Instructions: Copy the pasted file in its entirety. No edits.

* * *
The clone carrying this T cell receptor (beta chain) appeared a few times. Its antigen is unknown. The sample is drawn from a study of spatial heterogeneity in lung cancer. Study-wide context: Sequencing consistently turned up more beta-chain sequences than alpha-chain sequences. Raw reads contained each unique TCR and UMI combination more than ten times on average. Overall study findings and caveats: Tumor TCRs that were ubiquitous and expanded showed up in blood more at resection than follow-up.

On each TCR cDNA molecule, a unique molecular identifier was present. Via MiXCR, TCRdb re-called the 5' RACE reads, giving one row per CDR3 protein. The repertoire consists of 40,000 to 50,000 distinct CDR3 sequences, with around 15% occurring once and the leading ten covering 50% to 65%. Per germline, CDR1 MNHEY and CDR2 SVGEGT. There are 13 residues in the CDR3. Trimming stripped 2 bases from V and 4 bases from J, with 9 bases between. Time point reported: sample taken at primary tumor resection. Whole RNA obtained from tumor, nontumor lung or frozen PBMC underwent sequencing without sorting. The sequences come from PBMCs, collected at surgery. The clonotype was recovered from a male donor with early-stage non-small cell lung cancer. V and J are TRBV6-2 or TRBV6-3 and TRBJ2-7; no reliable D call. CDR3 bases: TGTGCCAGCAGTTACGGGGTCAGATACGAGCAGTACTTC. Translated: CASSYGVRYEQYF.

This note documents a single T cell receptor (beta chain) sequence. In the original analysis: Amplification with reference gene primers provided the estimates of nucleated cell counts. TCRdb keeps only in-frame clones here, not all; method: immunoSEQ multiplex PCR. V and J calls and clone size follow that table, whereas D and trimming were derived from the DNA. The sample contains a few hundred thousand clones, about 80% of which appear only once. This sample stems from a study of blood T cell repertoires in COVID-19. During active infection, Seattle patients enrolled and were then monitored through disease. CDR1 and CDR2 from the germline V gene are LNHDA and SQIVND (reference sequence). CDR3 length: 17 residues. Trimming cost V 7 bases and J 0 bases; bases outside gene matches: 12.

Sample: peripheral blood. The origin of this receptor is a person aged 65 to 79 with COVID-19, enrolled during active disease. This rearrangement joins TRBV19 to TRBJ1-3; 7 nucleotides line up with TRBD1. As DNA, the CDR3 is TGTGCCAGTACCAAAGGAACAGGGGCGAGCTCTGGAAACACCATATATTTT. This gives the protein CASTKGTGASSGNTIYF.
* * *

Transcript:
The clone carrying this T cell receptor (beta chain) appeared a few times. Its antigen is unknown. The sample is drawn from a study of spatial heterogeneity in lung cancer. Study-wide context: Sequencing consistently turned up more beta-chain sequences than alpha-chain sequences. Raw reads contained each unique TCR and UMI combination more than ten times on average. Overall study findings and caveats: Tumor TCRs that were ubiquitous and expanded showed up in blood more at resection than follow-up.

On each TCR cDNA molecule, a unique molecular identifier was present. Via MiXCR, TCRdb re-called the 5' RACE reads, giving one row per CDR3 protein. The repertoire consists of 40,000 to 50,000 distinct CDR3 sequences, with around 15% occurring once and the leading ten covering 50% to 65%. Per germline, CDR1 MNHEY and CDR2 SVGEGT. There are 13 residues in the CDR3. Trimming stripped 2 bases from V and 4 bases from J, with 9 bases between. Time point reported: sample taken at primary tumor resection. Whole RNA obtained from tumor, nontumor lung or frozen PBMC underwent sequencing without sorting. The sequences come from PBMCs, collected at surgery. The clonotype was recovered from a male donor with early-stage non-small cell lung cancer. V and J are TRBV6-2 or TRBV6-3 and TRBJ2-7; no reliable D call. CDR3 bases: TGTGCCAGCAGTTACGGGGTCAGATACGAGCAGTACTTC. Translated: CASSYGVRYEQYF.

This note documents a single T cell receptor (beta chain) sequence. In the original analysis: Amplification with reference gene primers provided the estimates of nucleated cell counts. TCRdb keeps only in-frame clones here, not all; method: immunoSEQ multiplex PCR. V and J calls and clone size follow that table, whereas D and trimming were derived from the DNA. The sample contains a few hundred thousand clones, about 80% of which appear only once. This sample stems from a study of blood T cell repertoires in COVID-19. During active infection, Seattle patients enrolled and were then monitored through disease. CDR1 and CDR2 from the germline V gene are LNHDA and SQIVND (reference sequence). CDR3 length: 17 residues. Trimming cost V 7 bases and J 0 bases; bases outside gene matches: 12.

Sample: peripheral blood. The origin of this receptor is a person aged 65 to 79 with COVID-19, enrolled during active disease. This rearrangement joins TRBV19 to TRBJ1-3; 7 nucleotides line up with TRBD1. As DNA, the CDR3 is TGTGCCAGTACCAAAGGAACAGGGGCGAGCTCTGGAAACACCATATATTTT. This gives the protein CASTKGTGASSGNTIYF.